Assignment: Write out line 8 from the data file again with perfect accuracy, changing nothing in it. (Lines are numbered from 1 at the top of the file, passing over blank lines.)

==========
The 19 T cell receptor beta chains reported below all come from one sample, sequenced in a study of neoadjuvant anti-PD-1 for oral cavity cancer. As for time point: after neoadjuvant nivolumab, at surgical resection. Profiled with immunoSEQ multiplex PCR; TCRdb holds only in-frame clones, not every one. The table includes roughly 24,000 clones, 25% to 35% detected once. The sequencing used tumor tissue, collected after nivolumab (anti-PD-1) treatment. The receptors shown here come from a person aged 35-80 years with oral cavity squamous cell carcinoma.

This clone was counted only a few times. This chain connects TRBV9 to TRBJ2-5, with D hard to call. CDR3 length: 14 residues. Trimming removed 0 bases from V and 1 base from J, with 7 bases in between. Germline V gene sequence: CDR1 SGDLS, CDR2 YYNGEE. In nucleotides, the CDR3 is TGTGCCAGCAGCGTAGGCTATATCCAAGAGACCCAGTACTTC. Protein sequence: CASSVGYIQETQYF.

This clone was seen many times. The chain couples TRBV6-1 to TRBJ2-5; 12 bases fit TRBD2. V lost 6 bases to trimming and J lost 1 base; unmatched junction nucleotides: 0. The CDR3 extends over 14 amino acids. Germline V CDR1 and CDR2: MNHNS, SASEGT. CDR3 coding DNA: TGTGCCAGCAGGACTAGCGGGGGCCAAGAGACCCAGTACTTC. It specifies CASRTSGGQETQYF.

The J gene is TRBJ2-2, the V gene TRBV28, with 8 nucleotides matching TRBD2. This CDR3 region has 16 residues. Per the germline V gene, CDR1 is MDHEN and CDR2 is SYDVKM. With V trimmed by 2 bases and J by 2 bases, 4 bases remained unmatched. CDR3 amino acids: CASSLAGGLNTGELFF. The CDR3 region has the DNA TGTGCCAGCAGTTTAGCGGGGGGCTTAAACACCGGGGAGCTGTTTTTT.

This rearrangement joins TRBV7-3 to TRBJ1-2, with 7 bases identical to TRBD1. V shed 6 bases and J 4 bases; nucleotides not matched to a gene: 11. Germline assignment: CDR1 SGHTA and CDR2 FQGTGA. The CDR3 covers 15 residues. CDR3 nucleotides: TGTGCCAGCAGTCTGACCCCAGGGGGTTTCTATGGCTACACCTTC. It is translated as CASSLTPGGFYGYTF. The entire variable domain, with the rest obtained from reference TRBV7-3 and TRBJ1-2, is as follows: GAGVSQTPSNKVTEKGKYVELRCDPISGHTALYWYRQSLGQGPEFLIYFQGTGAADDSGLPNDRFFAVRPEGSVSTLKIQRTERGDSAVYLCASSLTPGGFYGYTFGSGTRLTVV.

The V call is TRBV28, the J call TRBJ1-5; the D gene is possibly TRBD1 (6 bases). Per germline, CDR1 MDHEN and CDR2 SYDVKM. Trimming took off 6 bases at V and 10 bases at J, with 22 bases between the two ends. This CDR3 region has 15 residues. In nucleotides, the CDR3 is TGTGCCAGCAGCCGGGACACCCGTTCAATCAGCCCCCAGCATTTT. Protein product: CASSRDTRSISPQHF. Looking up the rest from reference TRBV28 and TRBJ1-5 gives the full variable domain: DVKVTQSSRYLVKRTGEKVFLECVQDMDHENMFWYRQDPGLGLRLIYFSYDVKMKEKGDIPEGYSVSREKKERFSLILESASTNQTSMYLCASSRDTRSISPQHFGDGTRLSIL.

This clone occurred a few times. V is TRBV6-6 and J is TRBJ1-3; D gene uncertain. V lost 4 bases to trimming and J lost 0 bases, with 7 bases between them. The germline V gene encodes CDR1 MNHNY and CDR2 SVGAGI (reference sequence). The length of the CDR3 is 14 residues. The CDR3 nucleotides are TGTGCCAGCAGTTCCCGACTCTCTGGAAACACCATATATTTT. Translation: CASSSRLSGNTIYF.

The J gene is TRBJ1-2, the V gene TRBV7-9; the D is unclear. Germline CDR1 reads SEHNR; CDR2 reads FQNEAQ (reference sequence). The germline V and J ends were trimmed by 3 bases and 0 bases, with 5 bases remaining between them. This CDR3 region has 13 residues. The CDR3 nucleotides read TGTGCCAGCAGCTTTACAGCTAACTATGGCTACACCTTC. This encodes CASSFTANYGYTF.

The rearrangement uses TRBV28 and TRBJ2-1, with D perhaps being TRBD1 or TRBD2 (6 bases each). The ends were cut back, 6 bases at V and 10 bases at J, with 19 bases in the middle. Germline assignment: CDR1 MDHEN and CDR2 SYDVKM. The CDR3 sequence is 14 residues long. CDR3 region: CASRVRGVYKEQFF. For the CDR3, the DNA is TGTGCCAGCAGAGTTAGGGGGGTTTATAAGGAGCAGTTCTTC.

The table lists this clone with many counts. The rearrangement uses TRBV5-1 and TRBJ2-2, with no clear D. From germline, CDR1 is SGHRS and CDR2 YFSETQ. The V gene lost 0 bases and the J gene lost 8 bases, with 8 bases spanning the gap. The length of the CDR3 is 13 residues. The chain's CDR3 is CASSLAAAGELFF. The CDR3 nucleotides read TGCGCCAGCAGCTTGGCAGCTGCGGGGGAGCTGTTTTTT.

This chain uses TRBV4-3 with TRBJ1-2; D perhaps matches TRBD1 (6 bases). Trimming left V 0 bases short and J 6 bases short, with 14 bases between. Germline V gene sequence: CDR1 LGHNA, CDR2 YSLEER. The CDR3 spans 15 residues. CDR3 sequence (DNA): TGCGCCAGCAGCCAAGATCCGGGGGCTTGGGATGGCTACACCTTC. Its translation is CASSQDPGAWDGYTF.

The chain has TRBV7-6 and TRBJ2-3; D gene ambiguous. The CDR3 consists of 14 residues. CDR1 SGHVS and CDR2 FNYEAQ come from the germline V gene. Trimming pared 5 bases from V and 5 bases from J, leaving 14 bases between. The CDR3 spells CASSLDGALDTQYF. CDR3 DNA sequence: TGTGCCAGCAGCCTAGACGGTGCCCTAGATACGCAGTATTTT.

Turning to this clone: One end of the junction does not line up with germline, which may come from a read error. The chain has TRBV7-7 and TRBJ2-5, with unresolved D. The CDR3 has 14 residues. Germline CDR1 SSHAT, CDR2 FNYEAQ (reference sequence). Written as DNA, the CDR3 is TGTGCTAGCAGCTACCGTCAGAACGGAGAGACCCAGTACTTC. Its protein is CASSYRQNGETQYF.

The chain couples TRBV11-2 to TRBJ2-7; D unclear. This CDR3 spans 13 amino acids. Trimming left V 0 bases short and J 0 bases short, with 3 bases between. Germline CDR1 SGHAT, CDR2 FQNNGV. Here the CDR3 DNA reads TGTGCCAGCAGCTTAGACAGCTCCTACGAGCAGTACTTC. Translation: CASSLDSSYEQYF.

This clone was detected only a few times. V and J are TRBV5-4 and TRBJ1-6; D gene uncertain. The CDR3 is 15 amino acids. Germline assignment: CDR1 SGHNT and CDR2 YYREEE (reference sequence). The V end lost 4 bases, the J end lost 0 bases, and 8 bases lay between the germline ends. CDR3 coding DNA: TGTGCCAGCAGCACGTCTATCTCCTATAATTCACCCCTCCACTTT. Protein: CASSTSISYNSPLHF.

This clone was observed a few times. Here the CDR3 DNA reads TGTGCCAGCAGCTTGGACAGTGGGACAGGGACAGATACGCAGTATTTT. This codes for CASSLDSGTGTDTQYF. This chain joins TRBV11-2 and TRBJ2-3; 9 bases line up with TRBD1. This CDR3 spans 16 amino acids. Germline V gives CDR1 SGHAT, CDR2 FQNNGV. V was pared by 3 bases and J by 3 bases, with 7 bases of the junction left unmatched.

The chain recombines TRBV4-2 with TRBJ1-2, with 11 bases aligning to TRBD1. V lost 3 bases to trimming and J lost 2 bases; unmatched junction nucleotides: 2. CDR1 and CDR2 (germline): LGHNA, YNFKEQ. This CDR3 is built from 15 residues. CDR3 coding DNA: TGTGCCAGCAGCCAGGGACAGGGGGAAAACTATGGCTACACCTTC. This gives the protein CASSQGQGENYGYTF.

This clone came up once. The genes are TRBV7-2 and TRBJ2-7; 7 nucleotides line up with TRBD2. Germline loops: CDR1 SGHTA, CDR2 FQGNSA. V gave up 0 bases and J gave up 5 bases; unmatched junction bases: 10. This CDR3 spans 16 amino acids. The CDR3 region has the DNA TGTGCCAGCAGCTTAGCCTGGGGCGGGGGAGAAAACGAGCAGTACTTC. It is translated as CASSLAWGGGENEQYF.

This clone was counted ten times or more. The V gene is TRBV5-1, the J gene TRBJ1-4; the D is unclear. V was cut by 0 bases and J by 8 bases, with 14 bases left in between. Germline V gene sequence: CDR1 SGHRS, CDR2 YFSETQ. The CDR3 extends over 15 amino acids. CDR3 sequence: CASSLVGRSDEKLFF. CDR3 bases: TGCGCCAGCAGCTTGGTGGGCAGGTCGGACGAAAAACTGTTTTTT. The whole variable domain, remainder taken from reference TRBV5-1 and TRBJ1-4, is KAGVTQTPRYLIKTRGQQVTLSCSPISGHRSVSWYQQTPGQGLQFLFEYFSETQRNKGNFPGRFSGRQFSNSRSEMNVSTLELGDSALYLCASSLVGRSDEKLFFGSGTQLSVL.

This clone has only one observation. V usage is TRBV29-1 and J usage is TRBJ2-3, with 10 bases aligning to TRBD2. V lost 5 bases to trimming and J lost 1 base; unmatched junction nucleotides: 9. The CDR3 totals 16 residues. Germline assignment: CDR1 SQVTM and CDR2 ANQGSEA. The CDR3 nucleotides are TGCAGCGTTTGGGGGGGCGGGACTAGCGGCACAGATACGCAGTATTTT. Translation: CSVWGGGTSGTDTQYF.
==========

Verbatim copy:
The J gene is TRBJ1-2, the V gene TRBV7-9; the D is unclear. Germline CDR1 reads SEHNR; CDR2 reads FQNEAQ (reference sequence). The germline V and J ends were trimmed by 3 bases and 0 bases, with 5 bases remaining between them. This CDR3 region has 13 residues. The CDR3 nucleotides read TGTGCCAGCAGCTTTACAGCTAACTATGGCTACACCTTC. This encodes CASSFTANYGYTF.